To Parents, being given access to your Facebook profile is like being allowed into the secret World of the Cool Kids. When you accept their request , your parents will feel loved and included, resulting in a more trusting relationship. In the end, adding your parents to your list of friends lands you with more freedom and maybe even the car for the weekend. They are happy living in the dark, still believing you can do no wrong. So, when my mom friend requested me, I interpreted it as her being ready to learn the truth about the teenager she raised. The friend request alone was a sign that my parent was ready for the content to come.
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Should You Be Facebook Friends With Your Mother?
A few months ago, an item in my Facebook news feed sent a weird, sick feeling through my system: my kid sister had just become Facebook friends with someone I knew very well: our mother. My mother loves the computer. She is obsessed with emails, particularly forwards telling me about the dangers of lemons, the truth about credit card scams, and how we can all find hope in the poetry of a dying child. She and I communicate mainly through AOL Instant Messenger, as both of us are somewhat phone phobic and prefer the safety of keyboards and emoticons. So I wasn't terribly surprised when she asked me about setting up a Facebook account.
Facebook: Should parents 'friend' their children?
One in three mothers are connected with their teenaged kids through Facebook. Josh Knoller, a young professional in New York City, spent years refusing his mother's "Friend Request" on Facebook before, eventually, "caving in". Today they have an agreement: she'll try not to make embarrassing comments, and he can delete them if she does. With more than 1 billion Facebook users, that's a lot of mothers and kids keeping in touch through social media, says Fordham University communications professor Paul Levinson, author of "New New Media. Kelly McBride, an assistant professor of communications at LaSalle University in Philadelphia, says her students who "friend" their mothers keep their Facebook pages benign, using other social media like Instagram or Twitter for the racy stuff.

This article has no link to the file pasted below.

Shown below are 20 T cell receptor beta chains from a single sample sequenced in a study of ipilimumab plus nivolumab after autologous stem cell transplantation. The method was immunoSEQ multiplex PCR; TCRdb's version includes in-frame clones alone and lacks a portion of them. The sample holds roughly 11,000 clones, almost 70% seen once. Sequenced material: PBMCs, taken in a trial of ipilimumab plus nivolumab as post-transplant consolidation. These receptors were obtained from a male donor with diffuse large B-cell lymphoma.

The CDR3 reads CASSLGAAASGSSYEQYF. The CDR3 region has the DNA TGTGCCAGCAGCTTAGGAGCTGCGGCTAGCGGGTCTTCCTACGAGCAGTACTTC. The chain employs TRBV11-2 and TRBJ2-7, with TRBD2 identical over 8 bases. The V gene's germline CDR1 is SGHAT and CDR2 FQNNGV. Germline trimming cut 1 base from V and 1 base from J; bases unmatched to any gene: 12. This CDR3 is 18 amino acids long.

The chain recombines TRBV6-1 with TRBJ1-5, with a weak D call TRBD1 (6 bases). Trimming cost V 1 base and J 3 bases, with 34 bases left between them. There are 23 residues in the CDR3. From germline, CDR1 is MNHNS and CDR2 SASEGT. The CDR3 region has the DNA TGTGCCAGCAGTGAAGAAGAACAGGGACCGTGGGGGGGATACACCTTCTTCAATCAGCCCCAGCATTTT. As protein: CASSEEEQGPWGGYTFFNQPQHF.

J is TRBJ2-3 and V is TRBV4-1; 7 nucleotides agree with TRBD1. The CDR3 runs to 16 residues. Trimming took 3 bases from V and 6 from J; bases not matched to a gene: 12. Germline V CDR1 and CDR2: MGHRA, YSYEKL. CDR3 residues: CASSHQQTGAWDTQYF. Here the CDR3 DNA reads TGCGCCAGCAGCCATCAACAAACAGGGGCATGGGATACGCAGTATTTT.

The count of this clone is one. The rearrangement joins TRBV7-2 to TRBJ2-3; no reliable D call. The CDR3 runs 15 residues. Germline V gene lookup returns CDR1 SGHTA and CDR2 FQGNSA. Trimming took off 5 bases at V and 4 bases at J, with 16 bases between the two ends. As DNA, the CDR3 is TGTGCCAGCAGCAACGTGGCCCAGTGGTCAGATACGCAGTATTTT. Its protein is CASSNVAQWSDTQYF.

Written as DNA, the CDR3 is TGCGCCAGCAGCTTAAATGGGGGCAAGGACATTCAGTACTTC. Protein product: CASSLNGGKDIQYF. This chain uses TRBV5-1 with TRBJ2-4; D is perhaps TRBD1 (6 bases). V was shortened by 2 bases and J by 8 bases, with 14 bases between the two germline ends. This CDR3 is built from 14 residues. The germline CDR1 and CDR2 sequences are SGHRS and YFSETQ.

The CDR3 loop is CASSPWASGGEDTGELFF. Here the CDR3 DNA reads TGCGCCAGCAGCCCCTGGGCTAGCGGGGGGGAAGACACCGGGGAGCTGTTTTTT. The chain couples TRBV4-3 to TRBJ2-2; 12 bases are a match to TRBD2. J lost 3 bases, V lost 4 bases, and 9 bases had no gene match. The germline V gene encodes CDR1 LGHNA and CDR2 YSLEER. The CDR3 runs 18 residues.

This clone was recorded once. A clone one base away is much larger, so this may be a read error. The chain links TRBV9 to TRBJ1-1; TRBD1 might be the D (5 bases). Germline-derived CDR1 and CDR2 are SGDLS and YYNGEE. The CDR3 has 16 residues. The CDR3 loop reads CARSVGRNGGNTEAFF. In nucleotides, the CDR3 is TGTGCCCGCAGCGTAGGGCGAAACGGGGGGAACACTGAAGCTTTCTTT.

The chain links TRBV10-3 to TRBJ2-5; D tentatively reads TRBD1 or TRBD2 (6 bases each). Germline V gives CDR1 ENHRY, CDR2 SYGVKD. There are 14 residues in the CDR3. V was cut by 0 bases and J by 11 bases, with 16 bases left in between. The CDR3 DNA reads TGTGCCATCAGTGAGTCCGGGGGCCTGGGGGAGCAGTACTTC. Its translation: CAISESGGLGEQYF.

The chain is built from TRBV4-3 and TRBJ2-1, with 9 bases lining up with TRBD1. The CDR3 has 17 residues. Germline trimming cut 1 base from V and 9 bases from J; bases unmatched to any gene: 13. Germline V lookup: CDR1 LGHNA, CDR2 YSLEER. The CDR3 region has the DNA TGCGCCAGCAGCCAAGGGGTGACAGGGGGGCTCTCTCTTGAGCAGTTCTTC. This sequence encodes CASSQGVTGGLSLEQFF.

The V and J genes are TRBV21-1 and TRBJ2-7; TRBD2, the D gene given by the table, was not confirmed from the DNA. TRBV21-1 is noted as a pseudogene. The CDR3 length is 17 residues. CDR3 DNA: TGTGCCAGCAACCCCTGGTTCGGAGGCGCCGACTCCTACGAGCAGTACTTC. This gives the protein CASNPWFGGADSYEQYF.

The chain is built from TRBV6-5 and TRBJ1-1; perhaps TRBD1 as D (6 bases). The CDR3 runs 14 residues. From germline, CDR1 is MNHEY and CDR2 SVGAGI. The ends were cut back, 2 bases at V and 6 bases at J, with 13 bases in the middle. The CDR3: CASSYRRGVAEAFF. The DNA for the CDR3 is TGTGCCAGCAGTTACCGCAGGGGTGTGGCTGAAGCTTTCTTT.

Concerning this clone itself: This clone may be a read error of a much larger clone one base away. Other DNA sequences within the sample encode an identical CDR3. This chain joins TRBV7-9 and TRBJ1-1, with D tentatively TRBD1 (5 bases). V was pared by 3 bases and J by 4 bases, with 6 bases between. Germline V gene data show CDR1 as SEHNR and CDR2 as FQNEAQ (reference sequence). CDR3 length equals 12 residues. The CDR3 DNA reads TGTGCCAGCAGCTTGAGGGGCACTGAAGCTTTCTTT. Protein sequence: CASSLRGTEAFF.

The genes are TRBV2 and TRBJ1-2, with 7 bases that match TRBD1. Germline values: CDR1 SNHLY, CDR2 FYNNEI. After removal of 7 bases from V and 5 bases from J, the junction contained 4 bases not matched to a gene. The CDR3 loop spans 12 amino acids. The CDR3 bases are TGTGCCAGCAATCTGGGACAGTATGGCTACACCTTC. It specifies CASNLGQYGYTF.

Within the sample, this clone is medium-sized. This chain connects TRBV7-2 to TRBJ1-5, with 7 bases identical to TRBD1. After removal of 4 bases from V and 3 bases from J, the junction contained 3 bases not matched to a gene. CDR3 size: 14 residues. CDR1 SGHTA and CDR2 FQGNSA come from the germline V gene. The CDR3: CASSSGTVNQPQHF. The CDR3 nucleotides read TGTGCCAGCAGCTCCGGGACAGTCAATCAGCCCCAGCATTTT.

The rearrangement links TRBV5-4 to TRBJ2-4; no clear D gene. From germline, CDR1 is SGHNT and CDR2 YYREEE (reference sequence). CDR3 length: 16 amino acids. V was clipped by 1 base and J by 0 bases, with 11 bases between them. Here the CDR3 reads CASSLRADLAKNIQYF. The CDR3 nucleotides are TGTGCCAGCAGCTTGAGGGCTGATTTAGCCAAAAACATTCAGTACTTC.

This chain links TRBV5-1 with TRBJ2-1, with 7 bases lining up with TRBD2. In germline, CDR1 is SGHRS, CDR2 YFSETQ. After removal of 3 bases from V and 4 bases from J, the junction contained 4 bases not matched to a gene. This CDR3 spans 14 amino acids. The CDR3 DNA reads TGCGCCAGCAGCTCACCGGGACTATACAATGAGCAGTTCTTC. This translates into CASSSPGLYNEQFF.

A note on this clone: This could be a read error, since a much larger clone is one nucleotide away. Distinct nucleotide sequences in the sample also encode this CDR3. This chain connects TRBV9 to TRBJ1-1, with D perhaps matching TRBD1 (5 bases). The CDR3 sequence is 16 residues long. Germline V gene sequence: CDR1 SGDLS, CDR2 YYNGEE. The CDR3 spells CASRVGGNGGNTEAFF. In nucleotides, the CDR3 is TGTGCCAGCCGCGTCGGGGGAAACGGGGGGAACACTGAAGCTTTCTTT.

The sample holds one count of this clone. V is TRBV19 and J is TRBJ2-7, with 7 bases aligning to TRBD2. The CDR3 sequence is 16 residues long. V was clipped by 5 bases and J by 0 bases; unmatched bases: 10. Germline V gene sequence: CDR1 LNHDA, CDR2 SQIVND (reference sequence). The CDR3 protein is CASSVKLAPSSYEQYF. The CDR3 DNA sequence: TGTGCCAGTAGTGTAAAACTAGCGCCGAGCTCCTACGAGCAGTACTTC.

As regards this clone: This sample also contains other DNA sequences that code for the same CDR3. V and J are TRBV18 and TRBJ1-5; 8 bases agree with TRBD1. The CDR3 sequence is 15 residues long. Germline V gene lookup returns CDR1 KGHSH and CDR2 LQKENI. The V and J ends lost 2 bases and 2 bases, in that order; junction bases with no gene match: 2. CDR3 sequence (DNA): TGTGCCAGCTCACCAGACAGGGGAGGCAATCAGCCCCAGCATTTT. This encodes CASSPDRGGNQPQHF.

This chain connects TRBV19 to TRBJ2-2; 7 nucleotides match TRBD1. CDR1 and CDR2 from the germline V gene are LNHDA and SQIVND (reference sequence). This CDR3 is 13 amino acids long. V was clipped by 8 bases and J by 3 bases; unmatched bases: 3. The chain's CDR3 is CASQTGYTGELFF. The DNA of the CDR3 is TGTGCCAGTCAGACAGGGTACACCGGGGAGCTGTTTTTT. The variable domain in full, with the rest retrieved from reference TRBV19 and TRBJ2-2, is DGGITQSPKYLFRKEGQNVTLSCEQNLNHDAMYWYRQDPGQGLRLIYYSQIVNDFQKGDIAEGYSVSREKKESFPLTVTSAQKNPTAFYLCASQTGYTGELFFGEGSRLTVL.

More than 27 million women identify as mothers on Facebook and they are all very, very proud of you. Here are five reasons you should be friends with your mom on the Internet. Terrisita Grant volunteers at a clinic in the Dominican Republic, where she moved two years ago. Her daughter, Julia, is getting married in Windsor, Ontario. The older you get, the farther from your mother you probably live, according to the Facebook Data Science team.